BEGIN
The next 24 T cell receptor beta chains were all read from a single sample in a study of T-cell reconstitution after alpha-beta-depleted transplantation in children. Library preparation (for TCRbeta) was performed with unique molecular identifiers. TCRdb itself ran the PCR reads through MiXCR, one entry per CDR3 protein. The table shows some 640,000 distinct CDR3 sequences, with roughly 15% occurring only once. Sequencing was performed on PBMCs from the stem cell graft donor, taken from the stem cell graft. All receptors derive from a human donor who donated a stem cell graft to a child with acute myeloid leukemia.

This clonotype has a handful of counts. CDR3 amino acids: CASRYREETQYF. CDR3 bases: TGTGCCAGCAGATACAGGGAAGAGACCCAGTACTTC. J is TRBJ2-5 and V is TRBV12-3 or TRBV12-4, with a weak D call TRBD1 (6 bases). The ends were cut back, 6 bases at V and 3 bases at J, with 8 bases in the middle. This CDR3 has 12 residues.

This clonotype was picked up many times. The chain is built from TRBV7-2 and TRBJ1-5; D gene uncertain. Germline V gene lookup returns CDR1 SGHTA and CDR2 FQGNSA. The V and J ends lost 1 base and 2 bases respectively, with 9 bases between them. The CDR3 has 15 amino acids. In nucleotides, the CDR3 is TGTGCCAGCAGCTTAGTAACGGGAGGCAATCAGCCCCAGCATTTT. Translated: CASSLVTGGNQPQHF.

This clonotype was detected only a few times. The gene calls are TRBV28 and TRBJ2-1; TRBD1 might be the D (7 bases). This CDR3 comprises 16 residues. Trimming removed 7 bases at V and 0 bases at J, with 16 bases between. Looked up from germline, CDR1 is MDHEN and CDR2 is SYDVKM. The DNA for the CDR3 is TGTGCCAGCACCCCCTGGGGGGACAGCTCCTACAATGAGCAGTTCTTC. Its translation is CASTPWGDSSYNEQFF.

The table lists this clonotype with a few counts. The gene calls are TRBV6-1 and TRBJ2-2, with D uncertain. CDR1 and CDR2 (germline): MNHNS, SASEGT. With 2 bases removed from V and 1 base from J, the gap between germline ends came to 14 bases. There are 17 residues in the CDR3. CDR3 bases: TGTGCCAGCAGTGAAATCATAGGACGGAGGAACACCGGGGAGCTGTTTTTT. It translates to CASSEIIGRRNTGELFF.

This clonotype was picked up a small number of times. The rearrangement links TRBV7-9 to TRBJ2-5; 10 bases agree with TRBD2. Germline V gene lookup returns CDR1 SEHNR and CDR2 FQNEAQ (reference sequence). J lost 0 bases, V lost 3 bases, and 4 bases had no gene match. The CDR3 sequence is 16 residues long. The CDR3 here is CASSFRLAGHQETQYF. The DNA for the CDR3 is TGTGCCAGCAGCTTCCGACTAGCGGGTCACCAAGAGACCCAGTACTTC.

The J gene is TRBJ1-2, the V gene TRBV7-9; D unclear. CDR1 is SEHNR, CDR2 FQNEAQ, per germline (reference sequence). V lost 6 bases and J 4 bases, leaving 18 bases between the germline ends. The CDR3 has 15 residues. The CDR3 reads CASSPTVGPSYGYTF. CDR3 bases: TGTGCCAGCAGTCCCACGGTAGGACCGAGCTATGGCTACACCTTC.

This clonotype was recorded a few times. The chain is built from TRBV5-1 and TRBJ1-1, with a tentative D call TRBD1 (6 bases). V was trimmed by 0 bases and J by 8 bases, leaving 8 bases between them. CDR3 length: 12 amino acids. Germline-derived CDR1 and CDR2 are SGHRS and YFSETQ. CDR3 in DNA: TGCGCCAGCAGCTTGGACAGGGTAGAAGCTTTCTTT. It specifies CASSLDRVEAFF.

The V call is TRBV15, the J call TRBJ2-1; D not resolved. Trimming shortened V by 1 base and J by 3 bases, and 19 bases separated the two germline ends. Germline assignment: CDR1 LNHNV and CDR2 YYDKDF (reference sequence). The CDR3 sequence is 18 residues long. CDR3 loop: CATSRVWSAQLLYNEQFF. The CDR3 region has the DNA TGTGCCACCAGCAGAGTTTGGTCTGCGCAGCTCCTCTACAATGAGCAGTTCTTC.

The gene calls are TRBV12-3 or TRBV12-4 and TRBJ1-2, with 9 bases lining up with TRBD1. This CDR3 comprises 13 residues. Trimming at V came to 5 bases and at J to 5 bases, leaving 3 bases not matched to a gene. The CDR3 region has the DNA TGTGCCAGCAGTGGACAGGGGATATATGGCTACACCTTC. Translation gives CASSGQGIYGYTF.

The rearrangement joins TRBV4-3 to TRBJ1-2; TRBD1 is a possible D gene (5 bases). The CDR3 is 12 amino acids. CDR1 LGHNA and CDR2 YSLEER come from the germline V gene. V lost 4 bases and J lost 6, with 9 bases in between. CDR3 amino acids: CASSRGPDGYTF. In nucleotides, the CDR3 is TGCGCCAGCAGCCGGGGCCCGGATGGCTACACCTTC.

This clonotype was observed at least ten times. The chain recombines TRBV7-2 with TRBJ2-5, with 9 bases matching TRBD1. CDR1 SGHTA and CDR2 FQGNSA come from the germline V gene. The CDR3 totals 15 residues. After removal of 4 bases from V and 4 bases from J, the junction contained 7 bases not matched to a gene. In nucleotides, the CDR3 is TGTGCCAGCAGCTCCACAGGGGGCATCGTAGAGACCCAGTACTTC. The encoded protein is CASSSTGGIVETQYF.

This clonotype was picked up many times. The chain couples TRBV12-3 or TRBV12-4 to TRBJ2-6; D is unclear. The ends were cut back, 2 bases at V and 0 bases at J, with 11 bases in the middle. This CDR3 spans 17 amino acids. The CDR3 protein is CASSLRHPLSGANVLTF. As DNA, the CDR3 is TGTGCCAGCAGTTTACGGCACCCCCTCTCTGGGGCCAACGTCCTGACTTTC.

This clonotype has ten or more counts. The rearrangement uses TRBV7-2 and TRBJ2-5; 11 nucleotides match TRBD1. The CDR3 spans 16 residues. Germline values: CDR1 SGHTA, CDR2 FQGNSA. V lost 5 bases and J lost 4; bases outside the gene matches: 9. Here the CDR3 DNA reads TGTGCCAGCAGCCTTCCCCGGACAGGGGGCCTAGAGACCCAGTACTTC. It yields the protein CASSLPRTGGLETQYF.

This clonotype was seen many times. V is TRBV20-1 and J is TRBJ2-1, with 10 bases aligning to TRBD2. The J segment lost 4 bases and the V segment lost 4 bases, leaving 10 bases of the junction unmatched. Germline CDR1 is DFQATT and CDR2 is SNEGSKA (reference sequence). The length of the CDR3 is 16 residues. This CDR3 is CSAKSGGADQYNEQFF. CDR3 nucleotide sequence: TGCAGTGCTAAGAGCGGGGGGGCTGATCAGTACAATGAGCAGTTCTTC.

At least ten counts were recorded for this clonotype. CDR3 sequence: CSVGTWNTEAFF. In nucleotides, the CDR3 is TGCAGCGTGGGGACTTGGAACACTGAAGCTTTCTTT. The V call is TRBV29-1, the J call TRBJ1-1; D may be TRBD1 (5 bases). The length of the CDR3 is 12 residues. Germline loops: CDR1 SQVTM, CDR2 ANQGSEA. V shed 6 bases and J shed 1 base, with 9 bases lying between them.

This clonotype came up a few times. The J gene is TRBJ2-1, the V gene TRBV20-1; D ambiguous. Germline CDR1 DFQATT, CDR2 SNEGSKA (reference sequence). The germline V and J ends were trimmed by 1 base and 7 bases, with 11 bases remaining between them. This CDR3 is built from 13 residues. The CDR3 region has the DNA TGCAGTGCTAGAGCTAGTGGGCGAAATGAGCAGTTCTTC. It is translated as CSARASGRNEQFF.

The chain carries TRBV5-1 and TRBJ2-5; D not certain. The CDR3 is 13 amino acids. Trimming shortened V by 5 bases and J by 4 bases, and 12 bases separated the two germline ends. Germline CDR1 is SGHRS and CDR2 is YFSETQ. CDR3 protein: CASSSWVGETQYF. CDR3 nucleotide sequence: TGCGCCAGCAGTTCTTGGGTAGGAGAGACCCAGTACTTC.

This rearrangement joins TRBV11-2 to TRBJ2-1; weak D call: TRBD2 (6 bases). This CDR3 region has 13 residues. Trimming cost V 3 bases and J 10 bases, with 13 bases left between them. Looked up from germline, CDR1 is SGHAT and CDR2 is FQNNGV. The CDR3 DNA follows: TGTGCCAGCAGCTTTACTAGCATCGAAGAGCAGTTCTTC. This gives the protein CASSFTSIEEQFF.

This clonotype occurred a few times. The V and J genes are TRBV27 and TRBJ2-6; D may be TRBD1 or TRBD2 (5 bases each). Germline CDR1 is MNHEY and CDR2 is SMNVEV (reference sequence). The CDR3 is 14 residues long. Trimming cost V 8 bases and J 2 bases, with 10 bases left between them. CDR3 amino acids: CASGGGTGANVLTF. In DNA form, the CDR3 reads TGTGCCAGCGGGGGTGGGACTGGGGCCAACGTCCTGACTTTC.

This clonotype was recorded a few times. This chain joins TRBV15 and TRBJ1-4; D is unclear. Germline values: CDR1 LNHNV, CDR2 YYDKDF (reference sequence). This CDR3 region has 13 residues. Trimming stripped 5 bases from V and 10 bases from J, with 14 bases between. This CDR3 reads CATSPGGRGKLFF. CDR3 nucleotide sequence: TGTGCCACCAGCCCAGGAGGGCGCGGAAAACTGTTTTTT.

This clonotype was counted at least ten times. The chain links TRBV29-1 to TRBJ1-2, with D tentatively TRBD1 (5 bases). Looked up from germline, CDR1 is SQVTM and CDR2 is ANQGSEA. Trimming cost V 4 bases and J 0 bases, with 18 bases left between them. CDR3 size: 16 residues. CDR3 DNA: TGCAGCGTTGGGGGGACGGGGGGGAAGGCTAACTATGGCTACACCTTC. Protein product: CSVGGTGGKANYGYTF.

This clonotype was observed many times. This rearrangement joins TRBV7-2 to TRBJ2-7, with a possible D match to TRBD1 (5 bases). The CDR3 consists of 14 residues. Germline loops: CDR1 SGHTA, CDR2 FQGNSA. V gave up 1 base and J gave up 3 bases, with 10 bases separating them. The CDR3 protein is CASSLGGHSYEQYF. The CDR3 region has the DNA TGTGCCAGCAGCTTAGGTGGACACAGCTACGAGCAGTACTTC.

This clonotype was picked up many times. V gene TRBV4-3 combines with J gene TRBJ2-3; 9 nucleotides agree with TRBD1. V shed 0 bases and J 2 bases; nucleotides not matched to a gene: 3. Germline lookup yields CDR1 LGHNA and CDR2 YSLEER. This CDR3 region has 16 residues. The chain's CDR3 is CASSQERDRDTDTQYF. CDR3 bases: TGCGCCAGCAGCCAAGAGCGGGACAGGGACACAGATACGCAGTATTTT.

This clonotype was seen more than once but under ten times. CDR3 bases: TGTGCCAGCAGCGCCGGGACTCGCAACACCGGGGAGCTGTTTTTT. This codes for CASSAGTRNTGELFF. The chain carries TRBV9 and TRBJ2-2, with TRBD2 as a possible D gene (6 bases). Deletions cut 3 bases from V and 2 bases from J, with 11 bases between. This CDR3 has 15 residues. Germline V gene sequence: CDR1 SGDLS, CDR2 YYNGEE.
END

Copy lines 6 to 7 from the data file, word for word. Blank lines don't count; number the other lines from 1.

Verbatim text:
This clonotype was picked up a small number of times. The rearrangement links TRBV7-9 to TRBJ2-5; 10 bases agree with TRBD2. Germline V gene lookup returns CDR1 SEHNR and CDR2 FQNEAQ (reference sequence). J lost 0 bases, V lost 3 bases, and 4 bases had no gene match. The CDR3 sequence is 16 residues long. The CDR3 here is CASSFRLAGHQETQYF. The DNA for the CDR3 is TGTGCCAGCAGCTTCCGACTAGCGGGTCACCAAGAGACCCAGTACTTC.

The J gene is TRBJ1-2, the V gene TRBV7-9; D unclear. CDR1 is SEHNR, CDR2 FQNEAQ, per germline (reference sequence). V lost 6 bases and J 4 bases, leaving 18 bases between the germline ends. The CDR3 has 15 residues. The CDR3 reads CASSPTVGPSYGYTF. CDR3 bases: TGTGCCAGCAGTCCCACGGTAGGACCGAGCTATGGCTACACCTTC.